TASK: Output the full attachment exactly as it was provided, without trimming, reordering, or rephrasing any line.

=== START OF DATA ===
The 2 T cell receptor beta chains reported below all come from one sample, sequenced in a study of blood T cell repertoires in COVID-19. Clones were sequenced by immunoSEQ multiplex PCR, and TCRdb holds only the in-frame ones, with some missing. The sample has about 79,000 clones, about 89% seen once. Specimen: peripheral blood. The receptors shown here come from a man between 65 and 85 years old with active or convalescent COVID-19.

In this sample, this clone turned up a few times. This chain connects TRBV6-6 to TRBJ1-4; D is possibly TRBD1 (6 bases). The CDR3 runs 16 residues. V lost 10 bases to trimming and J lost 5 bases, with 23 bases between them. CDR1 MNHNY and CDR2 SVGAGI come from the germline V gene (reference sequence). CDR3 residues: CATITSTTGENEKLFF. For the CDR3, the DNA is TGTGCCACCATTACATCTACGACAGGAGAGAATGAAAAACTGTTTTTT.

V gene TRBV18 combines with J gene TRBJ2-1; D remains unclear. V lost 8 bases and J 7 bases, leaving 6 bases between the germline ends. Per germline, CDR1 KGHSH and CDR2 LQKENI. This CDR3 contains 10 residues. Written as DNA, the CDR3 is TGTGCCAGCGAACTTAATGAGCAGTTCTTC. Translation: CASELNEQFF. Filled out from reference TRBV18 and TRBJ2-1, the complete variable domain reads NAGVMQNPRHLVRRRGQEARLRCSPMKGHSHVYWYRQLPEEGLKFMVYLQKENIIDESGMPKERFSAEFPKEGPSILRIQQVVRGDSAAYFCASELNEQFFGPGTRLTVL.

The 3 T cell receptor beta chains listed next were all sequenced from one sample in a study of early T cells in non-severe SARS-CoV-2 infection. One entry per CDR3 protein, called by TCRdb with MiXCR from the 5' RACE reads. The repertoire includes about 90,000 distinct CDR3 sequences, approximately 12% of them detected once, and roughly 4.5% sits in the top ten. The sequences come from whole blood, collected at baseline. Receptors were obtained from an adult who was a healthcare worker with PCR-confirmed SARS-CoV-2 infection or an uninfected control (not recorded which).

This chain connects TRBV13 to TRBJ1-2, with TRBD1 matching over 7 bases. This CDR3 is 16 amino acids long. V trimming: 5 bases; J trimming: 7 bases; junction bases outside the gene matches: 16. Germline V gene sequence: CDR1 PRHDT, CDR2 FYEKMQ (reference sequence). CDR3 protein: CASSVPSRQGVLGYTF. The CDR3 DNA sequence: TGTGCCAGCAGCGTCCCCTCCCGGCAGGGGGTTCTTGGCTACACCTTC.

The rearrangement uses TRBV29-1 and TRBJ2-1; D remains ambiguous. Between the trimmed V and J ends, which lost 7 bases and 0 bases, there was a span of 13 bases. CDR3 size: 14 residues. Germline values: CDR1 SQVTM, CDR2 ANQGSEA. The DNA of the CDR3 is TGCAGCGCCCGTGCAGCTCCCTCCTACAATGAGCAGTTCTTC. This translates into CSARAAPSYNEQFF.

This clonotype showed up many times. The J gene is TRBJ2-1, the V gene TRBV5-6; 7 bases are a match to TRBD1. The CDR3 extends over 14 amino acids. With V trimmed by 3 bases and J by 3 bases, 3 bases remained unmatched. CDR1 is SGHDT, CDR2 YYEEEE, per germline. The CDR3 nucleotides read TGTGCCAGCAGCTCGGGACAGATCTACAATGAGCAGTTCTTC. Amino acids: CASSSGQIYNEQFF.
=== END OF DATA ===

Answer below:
The 2 T cell receptor beta chains reported below all come from one sample, sequenced in a study of blood T cell repertoires in COVID-19. Clones were sequenced by immunoSEQ multiplex PCR, and TCRdb holds only the in-frame ones, with some missing. The sample has about 79,000 clones, about 89% seen once. Specimen: peripheral blood. The receptors shown here come from a man between 65 and 85 years old with active or convalescent COVID-19.

In this sample, this clone turned up a few times. This chain connects TRBV6-6 to TRBJ1-4; D is possibly TRBD1 (6 bases). The CDR3 runs 16 residues. V lost 10 bases to trimming and J lost 5 bases, with 23 bases between them. CDR1 MNHNY and CDR2 SVGAGI come from the germline V gene (reference sequence). CDR3 residues: CATITSTTGENEKLFF. For the CDR3, the DNA is TGTGCCACCATTACATCTACGACAGGAGAGAATGAAAAACTGTTTTTT.

V gene TRBV18 combines with J gene TRBJ2-1; D remains unclear. V lost 8 bases and J 7 bases, leaving 6 bases between the germline ends. Per germline, CDR1 KGHSH and CDR2 LQKENI. This CDR3 contains 10 residues. Written as DNA, the CDR3 is TGTGCCAGCGAACTTAATGAGCAGTTCTTC. Translation: CASELNEQFF. Filled out from reference TRBV18 and TRBJ2-1, the complete variable domain reads NAGVMQNPRHLVRRRGQEARLRCSPMKGHSHVYWYRQLPEEGLKFMVYLQKENIIDESGMPKERFSAEFPKEGPSILRIQQVVRGDSAAYFCASELNEQFFGPGTRLTVL.

The 3 T cell receptor beta chains listed next were all sequenced from one sample in a study of early T cells in non-severe SARS-CoV-2 infection. One entry per CDR3 protein, called by TCRdb with MiXCR from the 5' RACE reads. The repertoire includes about 90,000 distinct CDR3 sequences, approximately 12% of them detected once, and roughly 4.5% sits in the top ten. The sequences come from whole blood, collected at baseline. Receptors were obtained from an adult who was a healthcare worker with PCR-confirmed SARS-CoV-2 infection or an uninfected control (not recorded which).

This chain connects TRBV13 to TRBJ1-2, with TRBD1 matching over 7 bases. This CDR3 is 16 amino acids long. V trimming: 5 bases; J trimming: 7 bases; junction bases outside the gene matches: 16. Germline V gene sequence: CDR1 PRHDT, CDR2 FYEKMQ (reference sequence). CDR3 protein: CASSVPSRQGVLGYTF. The CDR3 DNA sequence: TGTGCCAGCAGCGTCCCCTCCCGGCAGGGGGTTCTTGGCTACACCTTC.

The rearrangement uses TRBV29-1 and TRBJ2-1; D remains ambiguous. Between the trimmed V and J ends, which lost 7 bases and 0 bases, there was a span of 13 bases. CDR3 size: 14 residues. Germline values: CDR1 SQVTM, CDR2 ANQGSEA. The DNA of the CDR3 is TGCAGCGCCCGTGCAGCTCCCTCCTACAATGAGCAGTTCTTC. This translates into CSARAAPSYNEQFF.

This clonotype showed up many times. The J gene is TRBJ2-1, the V gene TRBV5-6; 7 bases are a match to TRBD1. The CDR3 extends over 14 amino acids. With V trimmed by 3 bases and J by 3 bases, 3 bases remained unmatched. CDR1 is SGHDT, CDR2 YYEEEE, per germline. The CDR3 nucleotides read TGTGCCAGCAGCTCGGGACAGATCTACAATGAGCAGTTCTTC. Amino acids: CASSSGQIYNEQFF.